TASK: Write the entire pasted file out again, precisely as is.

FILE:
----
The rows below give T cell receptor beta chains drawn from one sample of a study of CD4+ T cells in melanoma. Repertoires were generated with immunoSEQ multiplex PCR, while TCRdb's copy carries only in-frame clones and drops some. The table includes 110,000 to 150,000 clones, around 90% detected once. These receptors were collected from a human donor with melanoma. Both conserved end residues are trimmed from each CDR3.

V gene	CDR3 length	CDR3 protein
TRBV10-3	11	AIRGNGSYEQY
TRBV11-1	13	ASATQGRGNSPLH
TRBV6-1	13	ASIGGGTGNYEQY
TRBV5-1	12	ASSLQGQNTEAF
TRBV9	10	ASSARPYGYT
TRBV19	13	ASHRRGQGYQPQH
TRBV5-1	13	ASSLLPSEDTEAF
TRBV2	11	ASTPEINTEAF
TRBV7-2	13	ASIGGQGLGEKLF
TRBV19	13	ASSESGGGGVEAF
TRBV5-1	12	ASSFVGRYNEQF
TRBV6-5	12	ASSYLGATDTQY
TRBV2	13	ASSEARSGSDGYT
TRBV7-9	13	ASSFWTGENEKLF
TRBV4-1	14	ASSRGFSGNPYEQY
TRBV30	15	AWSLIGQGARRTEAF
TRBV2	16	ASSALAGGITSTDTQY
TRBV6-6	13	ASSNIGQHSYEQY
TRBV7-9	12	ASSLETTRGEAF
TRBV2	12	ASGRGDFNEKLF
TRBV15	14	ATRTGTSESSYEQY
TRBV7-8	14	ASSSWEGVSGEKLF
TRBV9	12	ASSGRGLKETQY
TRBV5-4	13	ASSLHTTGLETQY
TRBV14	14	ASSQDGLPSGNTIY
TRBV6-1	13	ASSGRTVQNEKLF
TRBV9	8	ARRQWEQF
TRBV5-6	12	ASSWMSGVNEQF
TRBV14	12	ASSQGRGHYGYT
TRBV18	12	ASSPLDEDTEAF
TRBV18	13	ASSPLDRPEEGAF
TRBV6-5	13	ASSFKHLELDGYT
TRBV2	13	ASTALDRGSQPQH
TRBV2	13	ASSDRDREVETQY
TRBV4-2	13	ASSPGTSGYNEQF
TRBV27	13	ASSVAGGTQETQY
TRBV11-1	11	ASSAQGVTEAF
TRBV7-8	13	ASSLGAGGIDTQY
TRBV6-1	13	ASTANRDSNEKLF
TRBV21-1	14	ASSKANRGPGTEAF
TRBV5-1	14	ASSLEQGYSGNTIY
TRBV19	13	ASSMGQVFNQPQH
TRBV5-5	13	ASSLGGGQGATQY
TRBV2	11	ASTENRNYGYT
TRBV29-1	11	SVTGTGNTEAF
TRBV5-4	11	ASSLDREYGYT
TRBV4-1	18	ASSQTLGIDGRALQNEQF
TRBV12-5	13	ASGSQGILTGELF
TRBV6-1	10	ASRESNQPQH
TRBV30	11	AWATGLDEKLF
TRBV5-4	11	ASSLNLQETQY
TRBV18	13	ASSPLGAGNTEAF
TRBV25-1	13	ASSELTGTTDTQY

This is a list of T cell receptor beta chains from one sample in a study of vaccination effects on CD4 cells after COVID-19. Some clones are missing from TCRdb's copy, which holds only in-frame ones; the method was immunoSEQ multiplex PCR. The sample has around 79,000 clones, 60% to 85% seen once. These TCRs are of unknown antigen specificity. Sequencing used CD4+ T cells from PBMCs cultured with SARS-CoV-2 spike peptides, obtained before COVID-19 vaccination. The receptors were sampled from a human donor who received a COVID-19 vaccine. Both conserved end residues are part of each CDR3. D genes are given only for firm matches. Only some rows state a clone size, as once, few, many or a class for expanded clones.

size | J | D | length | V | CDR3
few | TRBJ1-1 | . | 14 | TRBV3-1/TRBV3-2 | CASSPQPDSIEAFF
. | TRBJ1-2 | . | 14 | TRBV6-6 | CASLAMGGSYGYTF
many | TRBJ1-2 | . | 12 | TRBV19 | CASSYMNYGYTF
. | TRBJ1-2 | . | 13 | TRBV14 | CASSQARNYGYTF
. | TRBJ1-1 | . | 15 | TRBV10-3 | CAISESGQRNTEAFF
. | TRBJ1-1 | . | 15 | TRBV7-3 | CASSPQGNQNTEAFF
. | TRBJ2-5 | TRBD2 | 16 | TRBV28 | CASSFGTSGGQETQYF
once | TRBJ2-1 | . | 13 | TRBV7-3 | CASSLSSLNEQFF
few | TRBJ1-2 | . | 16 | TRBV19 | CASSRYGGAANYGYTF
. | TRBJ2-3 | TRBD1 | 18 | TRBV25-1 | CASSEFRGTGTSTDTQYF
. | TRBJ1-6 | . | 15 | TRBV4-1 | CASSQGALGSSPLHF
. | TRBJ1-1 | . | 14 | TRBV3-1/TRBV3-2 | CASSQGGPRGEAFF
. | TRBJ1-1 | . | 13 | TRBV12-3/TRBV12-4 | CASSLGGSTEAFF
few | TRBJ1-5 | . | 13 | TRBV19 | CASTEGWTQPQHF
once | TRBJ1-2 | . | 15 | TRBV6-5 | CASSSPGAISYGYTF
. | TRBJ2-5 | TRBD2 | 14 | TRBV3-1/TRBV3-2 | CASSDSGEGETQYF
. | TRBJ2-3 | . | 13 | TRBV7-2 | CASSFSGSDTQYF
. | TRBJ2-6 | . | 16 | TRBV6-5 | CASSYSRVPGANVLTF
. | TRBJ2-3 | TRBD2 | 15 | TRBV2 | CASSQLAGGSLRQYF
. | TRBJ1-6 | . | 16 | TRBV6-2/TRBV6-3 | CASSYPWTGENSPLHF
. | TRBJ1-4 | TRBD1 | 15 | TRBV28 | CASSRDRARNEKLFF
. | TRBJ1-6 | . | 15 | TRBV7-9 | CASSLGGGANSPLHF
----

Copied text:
The rows below give T cell receptor beta chains drawn from one sample of a study of CD4+ T cells in melanoma. Repertoires were generated with immunoSEQ multiplex PCR, while TCRdb's copy carries only in-frame clones and drops some. The table includes 110,000 to 150,000 clones, around 90% detected once. These receptors were collected from a human donor with melanoma. Both conserved end residues are trimmed from each CDR3.

V gene	CDR3 length	CDR3 protein
TRBV10-3	11	AIRGNGSYEQY
TRBV11-1	13	ASATQGRGNSPLH
TRBV6-1	13	ASIGGGTGNYEQY
TRBV5-1	12	ASSLQGQNTEAF
TRBV9	10	ASSARPYGYT
TRBV19	13	ASHRRGQGYQPQH
TRBV5-1	13	ASSLLPSEDTEAF
TRBV2	11	ASTPEINTEAF
TRBV7-2	13	ASIGGQGLGEKLF
TRBV19	13	ASSESGGGGVEAF
TRBV5-1	12	ASSFVGRYNEQF
TRBV6-5	12	ASSYLGATDTQY
TRBV2	13	ASSEARSGSDGYT
TRBV7-9	13	ASSFWTGENEKLF
TRBV4-1	14	ASSRGFSGNPYEQY
TRBV30	15	AWSLIGQGARRTEAF
TRBV2	16	ASSALAGGITSTDTQY
TRBV6-6	13	ASSNIGQHSYEQY
TRBV7-9	12	ASSLETTRGEAF
TRBV2	12	ASGRGDFNEKLF
TRBV15	14	ATRTGTSESSYEQY
TRBV7-8	14	ASSSWEGVSGEKLF
TRBV9	12	ASSGRGLKETQY
TRBV5-4	13	ASSLHTTGLETQY
TRBV14	14	ASSQDGLPSGNTIY
TRBV6-1	13	ASSGRTVQNEKLF
TRBV9	8	ARRQWEQF
TRBV5-6	12	ASSWMSGVNEQF
TRBV14	12	ASSQGRGHYGYT
TRBV18	12	ASSPLDEDTEAF
TRBV18	13	ASSPLDRPEEGAF
TRBV6-5	13	ASSFKHLELDGYT
TRBV2	13	ASTALDRGSQPQH
TRBV2	13	ASSDRDREVETQY
TRBV4-2	13	ASSPGTSGYNEQF
TRBV27	13	ASSVAGGTQETQY
TRBV11-1	11	ASSAQGVTEAF
TRBV7-8	13	ASSLGAGGIDTQY
TRBV6-1	13	ASTANRDSNEKLF
TRBV21-1	14	ASSKANRGPGTEAF
TRBV5-1	14	ASSLEQGYSGNTIY
TRBV19	13	ASSMGQVFNQPQH
TRBV5-5	13	ASSLGGGQGATQY
TRBV2	11	ASTENRNYGYT
TRBV29-1	11	SVTGTGNTEAF
TRBV5-4	11	ASSLDREYGYT
TRBV4-1	18	ASSQTLGIDGRALQNEQF
TRBV12-5	13	ASGSQGILTGELF
TRBV6-1	10	ASRESNQPQH
TRBV30	11	AWATGLDEKLF
TRBV5-4	11	ASSLNLQETQY
TRBV18	13	ASSPLGAGNTEAF
TRBV25-1	13	ASSELTGTTDTQY

This is a list of T cell receptor beta chains from one sample in a study of vaccination effects on CD4 cells after COVID-19. Some clones are missing from TCRdb's copy, which holds only in-frame ones; the method was immunoSEQ multiplex PCR. The sample has around 79,000 clones, 60% to 85% seen once. These TCRs are of unknown antigen specificity. Sequencing used CD4+ T cells from PBMCs cultured with SARS-CoV-2 spike peptides, obtained before COVID-19 vaccination. The receptors were sampled from a human donor who received a COVID-19 vaccine. Both conserved end residues are part of each CDR3. D genes are given only for firm matches. Only some rows state a clone size, as once, few, many or a class for expanded clones.

size | J | D | length | V | CDR3
few | TRBJ1-1 | . | 14 | TRBV3-1/TRBV3-2 | CASSPQPDSIEAFF
. | TRBJ1-2 | . | 14 | TRBV6-6 | CASLAMGGSYGYTF
many | TRBJ1-2 | . | 12 | TRBV19 | CASSYMNYGYTF
. | TRBJ1-2 | . | 13 | TRBV14 | CASSQARNYGYTF
. | TRBJ1-1 | . | 15 | TRBV10-3 | CAISESGQRNTEAFF
. | TRBJ1-1 | . | 15 | TRBV7-3 | CASSPQGNQNTEAFF
. | TRBJ2-5 | TRBD2 | 16 | TRBV28 | CASSFGTSGGQETQYF
once | TRBJ2-1 | . | 13 | TRBV7-3 | CASSLSSLNEQFF
few | TRBJ1-2 | . | 16 | TRBV19 | CASSRYGGAANYGYTF
. | TRBJ2-3 | TRBD1 | 18 | TRBV25-1 | CASSEFRGTGTSTDTQYF
. | TRBJ1-6 | . | 15 | TRBV4-1 | CASSQGALGSSPLHF
. | TRBJ1-1 | . | 14 | TRBV3-1/TRBV3-2 | CASSQGGPRGEAFF
. | TRBJ1-1 | . | 13 | TRBV12-3/TRBV12-4 | CASSLGGSTEAFF
few | TRBJ1-5 | . | 13 | TRBV19 | CASTEGWTQPQHF
once | TRBJ1-2 | . | 15 | TRBV6-5 | CASSSPGAISYGYTF
. | TRBJ2-5 | TRBD2 | 14 | TRBV3-1/TRBV3-2 | CASSDSGEGETQYF
. | TRBJ2-3 | . | 13 | TRBV7-2 | CASSFSGSDTQYF
. | TRBJ2-6 | . | 16 | TRBV6-5 | CASSYSRVPGANVLTF
. | TRBJ2-3 | TRBD2 | 15 | TRBV2 | CASSQLAGGSLRQYF
. | TRBJ1-6 | . | 16 | TRBV6-2/TRBV6-3 | CASSYPWTGENSPLHF
. | TRBJ1-4 | TRBD1 | 15 | TRBV28 | CASSRDRARNEKLFF
. | TRBJ1-6 | . | 15 | TRBV7-9 | CASSLGGGANSPLHF